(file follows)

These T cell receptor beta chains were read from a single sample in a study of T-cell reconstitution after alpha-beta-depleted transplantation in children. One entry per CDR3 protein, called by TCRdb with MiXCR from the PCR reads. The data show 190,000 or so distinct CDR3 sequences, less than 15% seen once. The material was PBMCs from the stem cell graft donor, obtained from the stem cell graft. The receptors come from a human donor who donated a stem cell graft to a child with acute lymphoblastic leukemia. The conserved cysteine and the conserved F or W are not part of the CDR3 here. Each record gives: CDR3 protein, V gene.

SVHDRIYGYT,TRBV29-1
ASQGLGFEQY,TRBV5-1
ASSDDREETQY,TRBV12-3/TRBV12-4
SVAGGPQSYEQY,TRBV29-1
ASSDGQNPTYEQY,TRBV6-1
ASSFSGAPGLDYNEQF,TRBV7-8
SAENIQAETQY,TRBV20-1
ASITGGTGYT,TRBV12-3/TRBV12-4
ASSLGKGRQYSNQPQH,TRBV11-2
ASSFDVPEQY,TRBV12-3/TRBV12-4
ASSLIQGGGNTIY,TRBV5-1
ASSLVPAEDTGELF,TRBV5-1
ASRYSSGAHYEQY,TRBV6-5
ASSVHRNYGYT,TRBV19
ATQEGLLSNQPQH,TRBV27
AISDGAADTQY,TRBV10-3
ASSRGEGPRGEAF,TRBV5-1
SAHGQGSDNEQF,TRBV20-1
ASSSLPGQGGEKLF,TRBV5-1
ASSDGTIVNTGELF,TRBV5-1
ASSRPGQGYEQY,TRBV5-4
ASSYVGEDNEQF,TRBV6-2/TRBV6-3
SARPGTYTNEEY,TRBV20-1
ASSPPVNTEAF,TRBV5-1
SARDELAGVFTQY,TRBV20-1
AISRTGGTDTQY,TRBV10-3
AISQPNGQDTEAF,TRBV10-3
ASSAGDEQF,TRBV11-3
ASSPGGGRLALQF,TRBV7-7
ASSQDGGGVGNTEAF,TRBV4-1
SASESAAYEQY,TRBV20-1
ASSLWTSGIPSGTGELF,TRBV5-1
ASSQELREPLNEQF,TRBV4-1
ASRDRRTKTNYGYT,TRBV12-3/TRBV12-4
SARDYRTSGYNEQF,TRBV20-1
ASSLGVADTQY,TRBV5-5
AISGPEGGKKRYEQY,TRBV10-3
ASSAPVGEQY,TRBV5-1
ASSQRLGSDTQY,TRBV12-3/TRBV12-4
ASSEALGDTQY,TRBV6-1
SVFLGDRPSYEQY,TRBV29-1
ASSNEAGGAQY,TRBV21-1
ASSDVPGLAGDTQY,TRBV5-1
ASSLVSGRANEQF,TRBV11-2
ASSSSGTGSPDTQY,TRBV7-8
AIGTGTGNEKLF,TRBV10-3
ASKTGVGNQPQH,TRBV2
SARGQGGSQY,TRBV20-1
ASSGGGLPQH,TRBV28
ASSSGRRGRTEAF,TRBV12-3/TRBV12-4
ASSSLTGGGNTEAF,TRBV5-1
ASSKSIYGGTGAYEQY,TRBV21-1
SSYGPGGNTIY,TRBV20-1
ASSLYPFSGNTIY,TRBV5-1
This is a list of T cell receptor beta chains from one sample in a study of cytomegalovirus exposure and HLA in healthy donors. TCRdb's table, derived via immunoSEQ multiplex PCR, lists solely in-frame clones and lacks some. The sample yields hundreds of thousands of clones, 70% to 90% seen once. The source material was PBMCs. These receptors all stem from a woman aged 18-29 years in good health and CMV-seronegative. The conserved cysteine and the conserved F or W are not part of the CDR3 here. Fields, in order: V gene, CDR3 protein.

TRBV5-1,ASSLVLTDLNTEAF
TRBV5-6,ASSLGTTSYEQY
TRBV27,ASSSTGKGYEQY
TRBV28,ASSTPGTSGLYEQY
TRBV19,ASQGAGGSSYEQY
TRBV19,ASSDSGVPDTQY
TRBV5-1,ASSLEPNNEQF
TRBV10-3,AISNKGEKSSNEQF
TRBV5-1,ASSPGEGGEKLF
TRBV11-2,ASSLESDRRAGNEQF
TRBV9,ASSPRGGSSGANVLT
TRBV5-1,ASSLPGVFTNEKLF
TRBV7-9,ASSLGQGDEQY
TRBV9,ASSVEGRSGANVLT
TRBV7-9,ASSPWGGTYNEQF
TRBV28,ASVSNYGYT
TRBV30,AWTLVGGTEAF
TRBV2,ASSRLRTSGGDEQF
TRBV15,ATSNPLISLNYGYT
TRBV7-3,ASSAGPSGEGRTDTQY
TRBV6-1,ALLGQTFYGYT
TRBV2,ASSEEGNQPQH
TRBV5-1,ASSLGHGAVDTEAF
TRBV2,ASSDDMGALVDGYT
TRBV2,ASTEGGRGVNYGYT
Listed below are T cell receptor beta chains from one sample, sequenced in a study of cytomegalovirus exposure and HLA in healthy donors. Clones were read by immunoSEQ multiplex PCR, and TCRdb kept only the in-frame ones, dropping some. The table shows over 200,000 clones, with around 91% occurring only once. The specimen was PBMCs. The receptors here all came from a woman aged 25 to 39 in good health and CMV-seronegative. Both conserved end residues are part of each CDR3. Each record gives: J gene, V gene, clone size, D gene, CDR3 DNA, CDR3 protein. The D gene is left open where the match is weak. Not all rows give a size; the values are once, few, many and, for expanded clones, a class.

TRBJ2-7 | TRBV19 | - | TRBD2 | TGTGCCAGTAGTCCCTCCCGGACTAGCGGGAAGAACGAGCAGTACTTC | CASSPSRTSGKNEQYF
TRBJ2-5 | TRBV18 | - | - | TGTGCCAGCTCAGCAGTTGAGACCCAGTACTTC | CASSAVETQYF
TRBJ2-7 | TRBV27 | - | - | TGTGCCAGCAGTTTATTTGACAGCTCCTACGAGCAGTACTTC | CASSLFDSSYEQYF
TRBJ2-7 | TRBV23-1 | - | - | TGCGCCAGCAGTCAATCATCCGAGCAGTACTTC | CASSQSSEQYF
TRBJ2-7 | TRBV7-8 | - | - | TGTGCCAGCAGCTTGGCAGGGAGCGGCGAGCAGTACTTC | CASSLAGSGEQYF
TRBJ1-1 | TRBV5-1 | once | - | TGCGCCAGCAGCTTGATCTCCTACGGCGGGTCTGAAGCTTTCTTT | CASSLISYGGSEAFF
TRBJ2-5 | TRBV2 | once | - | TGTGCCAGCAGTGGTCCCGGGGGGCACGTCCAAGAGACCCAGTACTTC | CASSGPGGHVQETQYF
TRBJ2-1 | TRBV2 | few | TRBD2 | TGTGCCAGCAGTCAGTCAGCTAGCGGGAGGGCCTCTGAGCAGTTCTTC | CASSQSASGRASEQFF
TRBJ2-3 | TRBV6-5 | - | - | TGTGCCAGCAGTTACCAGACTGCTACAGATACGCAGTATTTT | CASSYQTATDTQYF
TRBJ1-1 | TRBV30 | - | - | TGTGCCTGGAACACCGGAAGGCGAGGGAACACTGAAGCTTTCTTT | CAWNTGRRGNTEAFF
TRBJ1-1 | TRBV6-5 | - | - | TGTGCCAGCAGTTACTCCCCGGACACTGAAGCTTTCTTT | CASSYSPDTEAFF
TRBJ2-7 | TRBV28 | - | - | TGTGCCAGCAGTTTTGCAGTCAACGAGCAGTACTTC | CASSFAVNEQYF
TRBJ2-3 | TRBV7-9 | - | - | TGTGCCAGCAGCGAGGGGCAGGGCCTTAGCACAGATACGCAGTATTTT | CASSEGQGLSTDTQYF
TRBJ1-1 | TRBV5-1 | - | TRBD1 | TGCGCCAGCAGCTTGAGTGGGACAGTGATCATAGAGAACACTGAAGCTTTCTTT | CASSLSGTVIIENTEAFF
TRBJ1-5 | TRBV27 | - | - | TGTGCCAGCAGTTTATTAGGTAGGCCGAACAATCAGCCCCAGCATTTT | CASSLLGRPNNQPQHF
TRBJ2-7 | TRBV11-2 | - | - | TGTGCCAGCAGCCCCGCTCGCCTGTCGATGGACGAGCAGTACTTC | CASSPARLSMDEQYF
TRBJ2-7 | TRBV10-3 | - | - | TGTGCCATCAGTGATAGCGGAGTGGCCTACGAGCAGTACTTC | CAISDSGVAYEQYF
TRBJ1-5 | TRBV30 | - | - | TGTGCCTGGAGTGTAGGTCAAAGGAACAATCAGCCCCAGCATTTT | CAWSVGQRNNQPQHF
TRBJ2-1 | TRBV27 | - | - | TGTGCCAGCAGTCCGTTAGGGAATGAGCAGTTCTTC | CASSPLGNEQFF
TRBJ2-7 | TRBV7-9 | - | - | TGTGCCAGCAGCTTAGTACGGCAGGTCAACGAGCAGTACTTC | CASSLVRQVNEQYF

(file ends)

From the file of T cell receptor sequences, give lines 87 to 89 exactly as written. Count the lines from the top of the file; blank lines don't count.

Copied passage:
TRBJ2-7 | TRBV7-8 | - | - | TGTGCCAGCAGCTTGGCAGGGAGCGGCGAGCAGTACTTC | CASSLAGSGEQYF
TRBJ1-1 | TRBV5-1 | once | - | TGCGCCAGCAGCTTGATCTCCTACGGCGGGTCTGAAGCTTTCTTT | CASSLISYGGSEAFF
TRBJ2-5 | TRBV2 | once | - | TGTGCCAGCAGTGGTCCCGGGGGGCACGTCCAAGAGACCCAGTACTTC | CASSGPGGHVQETQYF